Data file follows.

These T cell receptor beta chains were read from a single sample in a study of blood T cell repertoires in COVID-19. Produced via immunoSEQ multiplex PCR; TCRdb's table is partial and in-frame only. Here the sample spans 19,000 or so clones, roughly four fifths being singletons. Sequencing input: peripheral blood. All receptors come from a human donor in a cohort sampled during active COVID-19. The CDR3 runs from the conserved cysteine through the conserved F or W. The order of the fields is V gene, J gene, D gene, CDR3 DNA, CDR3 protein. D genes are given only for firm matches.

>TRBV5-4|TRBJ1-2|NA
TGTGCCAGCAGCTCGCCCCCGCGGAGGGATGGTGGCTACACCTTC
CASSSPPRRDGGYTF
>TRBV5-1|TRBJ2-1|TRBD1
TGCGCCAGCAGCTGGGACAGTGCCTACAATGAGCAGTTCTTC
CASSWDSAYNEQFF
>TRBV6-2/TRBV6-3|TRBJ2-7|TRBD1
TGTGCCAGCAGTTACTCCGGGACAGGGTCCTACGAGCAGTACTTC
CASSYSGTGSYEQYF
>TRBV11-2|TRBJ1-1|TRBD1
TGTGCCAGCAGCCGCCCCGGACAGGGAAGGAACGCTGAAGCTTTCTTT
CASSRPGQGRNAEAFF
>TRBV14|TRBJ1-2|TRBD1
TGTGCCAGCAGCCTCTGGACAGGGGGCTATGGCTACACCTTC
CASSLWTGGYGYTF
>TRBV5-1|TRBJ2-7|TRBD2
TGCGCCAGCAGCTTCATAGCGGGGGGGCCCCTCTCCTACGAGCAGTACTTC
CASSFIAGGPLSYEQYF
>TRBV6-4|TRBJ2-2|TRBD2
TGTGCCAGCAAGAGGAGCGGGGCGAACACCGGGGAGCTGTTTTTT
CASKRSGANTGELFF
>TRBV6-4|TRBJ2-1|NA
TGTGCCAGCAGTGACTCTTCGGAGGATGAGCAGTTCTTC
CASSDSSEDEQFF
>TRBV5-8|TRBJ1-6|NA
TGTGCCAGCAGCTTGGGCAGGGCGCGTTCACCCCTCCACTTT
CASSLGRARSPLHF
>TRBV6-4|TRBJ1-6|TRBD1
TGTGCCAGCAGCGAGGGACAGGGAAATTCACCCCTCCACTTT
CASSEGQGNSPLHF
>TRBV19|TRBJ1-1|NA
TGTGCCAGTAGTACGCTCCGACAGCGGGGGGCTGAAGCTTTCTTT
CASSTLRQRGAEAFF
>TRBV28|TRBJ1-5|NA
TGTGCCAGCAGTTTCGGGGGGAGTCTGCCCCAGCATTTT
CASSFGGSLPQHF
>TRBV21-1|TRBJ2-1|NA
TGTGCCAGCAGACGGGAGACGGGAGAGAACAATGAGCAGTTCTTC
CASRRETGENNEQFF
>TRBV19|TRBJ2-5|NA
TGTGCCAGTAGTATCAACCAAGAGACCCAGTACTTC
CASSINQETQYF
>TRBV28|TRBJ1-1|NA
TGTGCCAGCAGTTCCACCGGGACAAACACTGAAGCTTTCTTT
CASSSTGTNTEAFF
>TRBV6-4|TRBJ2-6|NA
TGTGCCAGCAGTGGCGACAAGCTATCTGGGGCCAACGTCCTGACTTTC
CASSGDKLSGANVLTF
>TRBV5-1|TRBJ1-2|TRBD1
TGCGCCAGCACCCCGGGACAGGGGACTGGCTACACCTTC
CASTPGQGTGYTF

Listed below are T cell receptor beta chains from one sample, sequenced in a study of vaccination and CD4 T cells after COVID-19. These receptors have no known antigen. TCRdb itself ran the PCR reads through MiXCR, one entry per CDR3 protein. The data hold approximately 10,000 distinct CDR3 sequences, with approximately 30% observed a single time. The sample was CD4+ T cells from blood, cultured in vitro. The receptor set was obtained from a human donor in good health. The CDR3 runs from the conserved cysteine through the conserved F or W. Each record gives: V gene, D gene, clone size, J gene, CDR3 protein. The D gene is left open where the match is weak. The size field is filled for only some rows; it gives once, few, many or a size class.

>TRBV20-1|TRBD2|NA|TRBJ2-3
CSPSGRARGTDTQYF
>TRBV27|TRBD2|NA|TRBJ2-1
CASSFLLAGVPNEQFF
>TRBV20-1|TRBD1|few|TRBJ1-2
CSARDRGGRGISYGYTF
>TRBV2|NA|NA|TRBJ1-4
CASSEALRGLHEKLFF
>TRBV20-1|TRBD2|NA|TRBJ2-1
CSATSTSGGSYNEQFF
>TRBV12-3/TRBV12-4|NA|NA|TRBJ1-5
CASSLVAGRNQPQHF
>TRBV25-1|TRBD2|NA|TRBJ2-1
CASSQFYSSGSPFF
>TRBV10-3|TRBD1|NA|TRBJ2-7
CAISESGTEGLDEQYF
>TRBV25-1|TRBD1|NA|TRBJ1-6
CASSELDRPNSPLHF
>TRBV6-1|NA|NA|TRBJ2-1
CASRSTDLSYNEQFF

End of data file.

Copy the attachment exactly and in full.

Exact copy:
These T cell receptor beta chains were read from a single sample in a study of blood T cell repertoires in COVID-19. Produced via immunoSEQ multiplex PCR; TCRdb's table is partial and in-frame only. Here the sample spans 19,000 or so clones, roughly four fifths being singletons. Sequencing input: peripheral blood. All receptors come from a human donor in a cohort sampled during active COVID-19. The CDR3 runs from the conserved cysteine through the conserved F or W. The order of the fields is V gene, J gene, D gene, CDR3 DNA, CDR3 protein. D genes are given only for firm matches.

>TRBV5-4|TRBJ1-2|NA
TGTGCCAGCAGCTCGCCCCCGCGGAGGGATGGTGGCTACACCTTC
CASSSPPRRDGGYTF
>TRBV5-1|TRBJ2-1|TRBD1
TGCGCCAGCAGCTGGGACAGTGCCTACAATGAGCAGTTCTTC
CASSWDSAYNEQFF
>TRBV6-2/TRBV6-3|TRBJ2-7|TRBD1
TGTGCCAGCAGTTACTCCGGGACAGGGTCCTACGAGCAGTACTTC
CASSYSGTGSYEQYF
>TRBV11-2|TRBJ1-1|TRBD1
TGTGCCAGCAGCCGCCCCGGACAGGGAAGGAACGCTGAAGCTTTCTTT
CASSRPGQGRNAEAFF
>TRBV14|TRBJ1-2|TRBD1
TGTGCCAGCAGCCTCTGGACAGGGGGCTATGGCTACACCTTC
CASSLWTGGYGYTF
>TRBV5-1|TRBJ2-7|TRBD2
TGCGCCAGCAGCTTCATAGCGGGGGGGCCCCTCTCCTACGAGCAGTACTTC
CASSFIAGGPLSYEQYF
>TRBV6-4|TRBJ2-2|TRBD2
TGTGCCAGCAAGAGGAGCGGGGCGAACACCGGGGAGCTGTTTTTT
CASKRSGANTGELFF
>TRBV6-4|TRBJ2-1|NA
TGTGCCAGCAGTGACTCTTCGGAGGATGAGCAGTTCTTC
CASSDSSEDEQFF
>TRBV5-8|TRBJ1-6|NA
TGTGCCAGCAGCTTGGGCAGGGCGCGTTCACCCCTCCACTTT
CASSLGRARSPLHF
>TRBV6-4|TRBJ1-6|TRBD1
TGTGCCAGCAGCGAGGGACAGGGAAATTCACCCCTCCACTTT
CASSEGQGNSPLHF
>TRBV19|TRBJ1-1|NA
TGTGCCAGTAGTACGCTCCGACAGCGGGGGGCTGAAGCTTTCTTT
CASSTLRQRGAEAFF
>TRBV28|TRBJ1-5|NA
TGTGCCAGCAGTTTCGGGGGGAGTCTGCCCCAGCATTTT
CASSFGGSLPQHF
>TRBV21-1|TRBJ2-1|NA
TGTGCCAGCAGACGGGAGACGGGAGAGAACAATGAGCAGTTCTTC
CASRRETGENNEQFF
>TRBV19|TRBJ2-5|NA
TGTGCCAGTAGTATCAACCAAGAGACCCAGTACTTC
CASSINQETQYF
>TRBV28|TRBJ1-1|NA
TGTGCCAGCAGTTCCACCGGGACAAACACTGAAGCTTTCTTT
CASSSTGTNTEAFF
>TRBV6-4|TRBJ2-6|NA
TGTGCCAGCAGTGGCGACAAGCTATCTGGGGCCAACGTCCTGACTTTC
CASSGDKLSGANVLTF
>TRBV5-1|TRBJ1-2|TRBD1
TGCGCCAGCACCCCGGGACAGGGGACTGGCTACACCTTC
CASTPGQGTGYTF

Listed below are T cell receptor beta chains from one sample, sequenced in a study of vaccination and CD4 T cells after COVID-19. These receptors have no known antigen. TCRdb itself ran the PCR reads through MiXCR, one entry per CDR3 protein. The data hold approximately 10,000 distinct CDR3 sequences, with approximately 30% observed a single time. The sample was CD4+ T cells from blood, cultured in vitro. The receptor set was obtained from a human donor in good health. The CDR3 runs from the conserved cysteine through the conserved F or W. Each record gives: V gene, D gene, clone size, J gene, CDR3 protein. The D gene is left open where the match is weak. The size field is filled for only some rows; it gives once, few, many or a size class.

>TRBV20-1|TRBD2|NA|TRBJ2-3
CSPSGRARGTDTQYF
>TRBV27|TRBD2|NA|TRBJ2-1
CASSFLLAGVPNEQFF
>TRBV20-1|TRBD1|few|TRBJ1-2
CSARDRGGRGISYGYTF
>TRBV2|NA|NA|TRBJ1-4
CASSEALRGLHEKLFF
>TRBV20-1|TRBD2|NA|TRBJ2-1
CSATSTSGGSYNEQFF
>TRBV12-3/TRBV12-4|NA|NA|TRBJ1-5
CASSLVAGRNQPQHF
>TRBV25-1|TRBD2|NA|TRBJ2-1
CASSQFYSSGSPFF
>TRBV10-3|TRBD1|NA|TRBJ2-7
CAISESGTEGLDEQYF
>TRBV25-1|TRBD1|NA|TRBJ1-6
CASSELDRPNSPLHF
>TRBV6-1|NA|NA|TRBJ2-1
CASRSTDLSYNEQFF